- Crappie: The quality of the white crappie population in Purtis Creek has declined since the 2000 trap net survey. Total catch (11.2 fish/net night) was similar to 2000 surveys; however, catch of stock-length fish ($5 inches) and legal-size fish declined in 2004. However, a successful 2004 year class should recruit to the fishery by fall 2005. Growth of white crappie was good. Age and growth analysis of 23 fish approximately 10 inches in length indicated that all were age 1. Condition of white crappie was excellent with most inch groups having a mean Wr >100.
- The largemouth bass population at Purtis Creek State Park Lake is managed with a catch-and-release only regulation to maintain high angling catch rates. Population trends should be monitored with annual spring and fall electrofishing. With this highly restrictive harvest regulation, Florida largemouth bass genetics will provide the best opportunity for production of trophy-size fish. Therefore, largemouth bass genetics should be monitored every other year to determine the necessity of future stocking of Florida largemouth bass.
- White bass have recently been discovered in this reservoir. Lack of suitable spawning habitat should limit their abundance; however, gill netting and age and growth analyses should be utilized to monitor their status in the reservoir.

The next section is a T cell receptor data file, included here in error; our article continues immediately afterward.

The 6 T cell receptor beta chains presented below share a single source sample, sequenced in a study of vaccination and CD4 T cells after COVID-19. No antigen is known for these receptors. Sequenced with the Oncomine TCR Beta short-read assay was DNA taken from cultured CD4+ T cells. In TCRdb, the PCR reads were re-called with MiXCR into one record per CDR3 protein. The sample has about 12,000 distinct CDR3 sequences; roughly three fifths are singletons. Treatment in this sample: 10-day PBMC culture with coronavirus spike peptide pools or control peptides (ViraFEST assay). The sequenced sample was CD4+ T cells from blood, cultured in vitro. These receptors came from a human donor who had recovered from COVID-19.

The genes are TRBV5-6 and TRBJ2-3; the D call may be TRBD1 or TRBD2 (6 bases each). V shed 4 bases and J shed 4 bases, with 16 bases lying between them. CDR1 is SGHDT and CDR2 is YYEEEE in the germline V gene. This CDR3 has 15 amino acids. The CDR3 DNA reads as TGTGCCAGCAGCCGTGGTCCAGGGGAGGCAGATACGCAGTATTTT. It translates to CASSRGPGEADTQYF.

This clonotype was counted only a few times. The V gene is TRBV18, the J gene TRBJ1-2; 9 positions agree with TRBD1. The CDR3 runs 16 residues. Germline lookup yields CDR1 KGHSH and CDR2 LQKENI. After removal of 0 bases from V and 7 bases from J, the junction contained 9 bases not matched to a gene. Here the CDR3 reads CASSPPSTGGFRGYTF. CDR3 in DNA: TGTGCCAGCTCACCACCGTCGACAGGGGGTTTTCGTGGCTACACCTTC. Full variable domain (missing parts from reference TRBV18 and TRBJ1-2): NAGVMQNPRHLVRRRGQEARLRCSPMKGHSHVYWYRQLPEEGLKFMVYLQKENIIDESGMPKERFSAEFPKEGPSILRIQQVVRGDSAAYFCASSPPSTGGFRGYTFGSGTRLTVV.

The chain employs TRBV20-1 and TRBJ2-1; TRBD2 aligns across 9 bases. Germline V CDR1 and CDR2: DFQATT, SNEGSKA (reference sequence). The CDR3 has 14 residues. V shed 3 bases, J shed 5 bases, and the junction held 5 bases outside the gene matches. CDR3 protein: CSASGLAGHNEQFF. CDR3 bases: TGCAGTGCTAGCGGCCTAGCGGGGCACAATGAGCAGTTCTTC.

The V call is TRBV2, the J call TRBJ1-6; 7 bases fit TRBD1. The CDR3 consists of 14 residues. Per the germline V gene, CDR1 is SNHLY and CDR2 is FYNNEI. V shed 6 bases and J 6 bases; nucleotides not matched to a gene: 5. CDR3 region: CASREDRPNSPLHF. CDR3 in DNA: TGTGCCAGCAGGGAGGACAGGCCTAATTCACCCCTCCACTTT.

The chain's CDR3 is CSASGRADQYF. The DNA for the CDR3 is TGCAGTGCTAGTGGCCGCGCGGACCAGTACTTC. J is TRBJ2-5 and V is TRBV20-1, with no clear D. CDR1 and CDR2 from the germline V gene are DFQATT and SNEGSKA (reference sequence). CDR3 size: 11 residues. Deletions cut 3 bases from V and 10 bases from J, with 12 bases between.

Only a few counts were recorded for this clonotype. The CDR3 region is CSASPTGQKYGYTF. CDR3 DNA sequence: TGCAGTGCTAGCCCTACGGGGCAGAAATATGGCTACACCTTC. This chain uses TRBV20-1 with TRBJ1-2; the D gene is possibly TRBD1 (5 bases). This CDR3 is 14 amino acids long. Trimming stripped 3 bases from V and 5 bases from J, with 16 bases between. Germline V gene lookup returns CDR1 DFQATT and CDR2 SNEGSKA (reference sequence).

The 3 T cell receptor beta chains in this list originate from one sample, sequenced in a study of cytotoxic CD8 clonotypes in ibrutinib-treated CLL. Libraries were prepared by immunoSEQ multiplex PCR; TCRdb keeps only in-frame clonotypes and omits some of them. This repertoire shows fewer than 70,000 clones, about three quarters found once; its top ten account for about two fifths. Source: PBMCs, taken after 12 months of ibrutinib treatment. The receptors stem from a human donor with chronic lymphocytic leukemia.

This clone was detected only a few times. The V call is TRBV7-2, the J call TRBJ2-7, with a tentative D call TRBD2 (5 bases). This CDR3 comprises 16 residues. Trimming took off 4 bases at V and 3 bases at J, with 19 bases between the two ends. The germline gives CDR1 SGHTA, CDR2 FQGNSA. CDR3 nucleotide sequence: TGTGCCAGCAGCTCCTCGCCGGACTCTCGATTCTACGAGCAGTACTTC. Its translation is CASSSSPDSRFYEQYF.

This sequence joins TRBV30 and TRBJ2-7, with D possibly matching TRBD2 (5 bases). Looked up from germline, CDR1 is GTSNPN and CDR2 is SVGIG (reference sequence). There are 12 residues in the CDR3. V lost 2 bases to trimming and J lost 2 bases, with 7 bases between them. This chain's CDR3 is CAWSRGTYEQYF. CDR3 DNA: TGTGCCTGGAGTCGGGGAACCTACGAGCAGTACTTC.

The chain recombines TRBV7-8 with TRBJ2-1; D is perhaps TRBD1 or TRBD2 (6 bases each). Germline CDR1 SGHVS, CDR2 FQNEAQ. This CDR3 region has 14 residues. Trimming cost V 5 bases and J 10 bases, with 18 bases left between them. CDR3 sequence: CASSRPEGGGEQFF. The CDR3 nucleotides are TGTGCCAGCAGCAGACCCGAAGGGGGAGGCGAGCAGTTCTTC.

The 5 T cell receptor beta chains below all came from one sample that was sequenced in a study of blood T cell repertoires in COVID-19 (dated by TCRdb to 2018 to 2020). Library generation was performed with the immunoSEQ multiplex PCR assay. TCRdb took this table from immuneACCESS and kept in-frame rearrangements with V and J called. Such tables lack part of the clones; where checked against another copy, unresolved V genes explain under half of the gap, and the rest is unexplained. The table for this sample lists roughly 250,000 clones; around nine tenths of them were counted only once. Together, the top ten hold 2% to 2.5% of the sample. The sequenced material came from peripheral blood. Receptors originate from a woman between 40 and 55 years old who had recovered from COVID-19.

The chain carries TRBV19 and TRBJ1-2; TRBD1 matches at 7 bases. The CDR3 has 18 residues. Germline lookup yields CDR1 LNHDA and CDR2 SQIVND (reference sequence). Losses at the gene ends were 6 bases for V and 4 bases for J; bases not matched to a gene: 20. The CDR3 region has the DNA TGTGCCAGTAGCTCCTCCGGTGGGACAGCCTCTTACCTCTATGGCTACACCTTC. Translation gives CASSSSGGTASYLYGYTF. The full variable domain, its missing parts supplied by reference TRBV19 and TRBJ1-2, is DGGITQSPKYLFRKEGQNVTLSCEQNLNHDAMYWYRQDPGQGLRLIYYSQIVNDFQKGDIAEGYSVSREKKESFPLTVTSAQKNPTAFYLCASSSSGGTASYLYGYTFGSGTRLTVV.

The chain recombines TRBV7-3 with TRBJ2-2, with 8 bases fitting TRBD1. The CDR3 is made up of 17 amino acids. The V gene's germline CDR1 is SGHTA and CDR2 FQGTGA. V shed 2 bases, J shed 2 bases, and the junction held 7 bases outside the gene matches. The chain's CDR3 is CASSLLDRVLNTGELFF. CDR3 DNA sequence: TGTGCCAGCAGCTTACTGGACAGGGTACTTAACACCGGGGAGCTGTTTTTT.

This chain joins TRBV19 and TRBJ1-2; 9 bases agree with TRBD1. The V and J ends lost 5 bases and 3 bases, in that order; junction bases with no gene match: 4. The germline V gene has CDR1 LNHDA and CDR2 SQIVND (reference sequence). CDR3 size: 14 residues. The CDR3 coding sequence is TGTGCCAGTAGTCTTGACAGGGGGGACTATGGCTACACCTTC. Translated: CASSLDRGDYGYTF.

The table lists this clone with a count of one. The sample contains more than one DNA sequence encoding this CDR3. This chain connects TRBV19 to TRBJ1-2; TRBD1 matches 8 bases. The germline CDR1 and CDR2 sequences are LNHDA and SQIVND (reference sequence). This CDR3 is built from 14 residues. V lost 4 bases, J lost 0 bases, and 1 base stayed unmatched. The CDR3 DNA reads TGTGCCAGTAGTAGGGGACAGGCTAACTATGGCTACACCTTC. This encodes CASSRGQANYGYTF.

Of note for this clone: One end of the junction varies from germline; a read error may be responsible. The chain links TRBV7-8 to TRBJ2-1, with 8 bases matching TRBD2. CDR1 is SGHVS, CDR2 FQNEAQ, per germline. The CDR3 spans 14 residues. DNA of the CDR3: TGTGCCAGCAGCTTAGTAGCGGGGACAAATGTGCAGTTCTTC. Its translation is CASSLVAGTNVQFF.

- Due to the lack of catfish recruitment, the stocking of advanced size fingerlings (>12 inches) may be required to maintain this fishery. Because this is a state park facility, Purtis Creek State Park Lake will be considered a high priority for stocking, assuming these size fish are available in our hatchery system. Efforts should be made to seek additional sources of fish or outside funding partners in this effort.
- The hydrilla infestation at Purtis Creek State Park Lake has required continued control in access areas. The abundance of hydrilla should continue to be monitored during scheduled annual vegetation surveys.
Performance Report as required by Federal Aid in Sport Fish Restoration Act Texas Federal Aid Project F-30-R-30 Statewide Freshwater Fisheries Monitoring and Management Program